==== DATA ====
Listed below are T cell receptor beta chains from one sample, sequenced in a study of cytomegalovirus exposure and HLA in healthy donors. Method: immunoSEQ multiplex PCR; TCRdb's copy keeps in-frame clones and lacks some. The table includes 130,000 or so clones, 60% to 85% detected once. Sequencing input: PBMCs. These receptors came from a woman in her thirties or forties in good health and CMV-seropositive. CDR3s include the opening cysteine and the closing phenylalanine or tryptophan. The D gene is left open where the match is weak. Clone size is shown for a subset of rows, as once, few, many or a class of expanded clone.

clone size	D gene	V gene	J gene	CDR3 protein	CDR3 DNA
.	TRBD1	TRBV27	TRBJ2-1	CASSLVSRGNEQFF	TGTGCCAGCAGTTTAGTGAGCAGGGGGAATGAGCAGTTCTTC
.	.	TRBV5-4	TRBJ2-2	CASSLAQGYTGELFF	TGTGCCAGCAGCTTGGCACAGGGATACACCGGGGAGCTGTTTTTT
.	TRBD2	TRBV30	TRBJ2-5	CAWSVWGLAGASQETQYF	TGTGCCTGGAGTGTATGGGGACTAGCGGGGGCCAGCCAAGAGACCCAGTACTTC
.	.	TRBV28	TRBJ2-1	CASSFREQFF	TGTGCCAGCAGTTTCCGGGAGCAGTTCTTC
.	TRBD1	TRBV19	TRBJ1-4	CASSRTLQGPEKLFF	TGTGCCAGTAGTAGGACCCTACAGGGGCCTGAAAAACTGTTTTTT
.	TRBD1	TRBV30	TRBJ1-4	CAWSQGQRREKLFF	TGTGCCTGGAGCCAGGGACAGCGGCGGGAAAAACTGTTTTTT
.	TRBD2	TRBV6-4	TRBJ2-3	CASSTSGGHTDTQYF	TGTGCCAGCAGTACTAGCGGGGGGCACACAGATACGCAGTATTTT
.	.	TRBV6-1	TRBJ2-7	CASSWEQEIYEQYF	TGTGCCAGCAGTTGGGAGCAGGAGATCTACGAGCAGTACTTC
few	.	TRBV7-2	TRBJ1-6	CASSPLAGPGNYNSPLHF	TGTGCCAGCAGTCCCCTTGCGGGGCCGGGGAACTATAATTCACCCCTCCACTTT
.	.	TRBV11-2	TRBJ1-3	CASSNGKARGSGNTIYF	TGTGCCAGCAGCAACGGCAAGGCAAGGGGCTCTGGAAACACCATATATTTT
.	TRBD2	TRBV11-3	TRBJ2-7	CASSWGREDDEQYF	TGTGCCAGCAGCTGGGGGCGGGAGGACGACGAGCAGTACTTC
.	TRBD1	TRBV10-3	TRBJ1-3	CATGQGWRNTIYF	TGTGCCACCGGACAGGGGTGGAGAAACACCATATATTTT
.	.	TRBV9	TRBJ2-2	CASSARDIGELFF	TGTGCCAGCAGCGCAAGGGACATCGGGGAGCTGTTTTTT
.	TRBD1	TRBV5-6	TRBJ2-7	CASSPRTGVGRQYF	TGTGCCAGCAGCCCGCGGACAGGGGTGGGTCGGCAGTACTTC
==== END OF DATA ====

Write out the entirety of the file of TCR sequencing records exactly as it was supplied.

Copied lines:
Listed below are T cell receptor beta chains from one sample, sequenced in a study of cytomegalovirus exposure and HLA in healthy donors. Method: immunoSEQ multiplex PCR; TCRdb's copy keeps in-frame clones and lacks some. The table includes 130,000 or so clones, 60% to 85% detected once. Sequencing input: PBMCs. These receptors came from a woman in her thirties or forties in good health and CMV-seropositive. CDR3s include the opening cysteine and the closing phenylalanine or tryptophan. The D gene is left open where the match is weak. Clone size is shown for a subset of rows, as once, few, many or a class of expanded clone.

clone size	D gene	V gene	J gene	CDR3 protein	CDR3 DNA
.	TRBD1	TRBV27	TRBJ2-1	CASSLVSRGNEQFF	TGTGCCAGCAGTTTAGTGAGCAGGGGGAATGAGCAGTTCTTC
.	.	TRBV5-4	TRBJ2-2	CASSLAQGYTGELFF	TGTGCCAGCAGCTTGGCACAGGGATACACCGGGGAGCTGTTTTTT
.	TRBD2	TRBV30	TRBJ2-5	CAWSVWGLAGASQETQYF	TGTGCCTGGAGTGTATGGGGACTAGCGGGGGCCAGCCAAGAGACCCAGTACTTC
.	.	TRBV28	TRBJ2-1	CASSFREQFF	TGTGCCAGCAGTTTCCGGGAGCAGTTCTTC
.	TRBD1	TRBV19	TRBJ1-4	CASSRTLQGPEKLFF	TGTGCCAGTAGTAGGACCCTACAGGGGCCTGAAAAACTGTTTTTT
.	TRBD1	TRBV30	TRBJ1-4	CAWSQGQRREKLFF	TGTGCCTGGAGCCAGGGACAGCGGCGGGAAAAACTGTTTTTT
.	TRBD2	TRBV6-4	TRBJ2-3	CASSTSGGHTDTQYF	TGTGCCAGCAGTACTAGCGGGGGGCACACAGATACGCAGTATTTT
.	.	TRBV6-1	TRBJ2-7	CASSWEQEIYEQYF	TGTGCCAGCAGTTGGGAGCAGGAGATCTACGAGCAGTACTTC
few	.	TRBV7-2	TRBJ1-6	CASSPLAGPGNYNSPLHF	TGTGCCAGCAGTCCCCTTGCGGGGCCGGGGAACTATAATTCACCCCTCCACTTT
.	.	TRBV11-2	TRBJ1-3	CASSNGKARGSGNTIYF	TGTGCCAGCAGCAACGGCAAGGCAAGGGGCTCTGGAAACACCATATATTTT
.	TRBD2	TRBV11-3	TRBJ2-7	CASSWGREDDEQYF	TGTGCCAGCAGCTGGGGGCGGGAGGACGACGAGCAGTACTTC
.	TRBD1	TRBV10-3	TRBJ1-3	CATGQGWRNTIYF	TGTGCCACCGGACAGGGGTGGAGAAACACCATATATTTT
.	.	TRBV9	TRBJ2-2	CASSARDIGELFF	TGTGCCAGCAGCGCAAGGGACATCGGGGAGCTGTTTTTT
.	TRBD1	TRBV5-6	TRBJ2-7	CASSPRTGVGRQYF	TGTGCCAGCAGCCCGCGGACAGGGGTGGGTCGGCAGTACTTC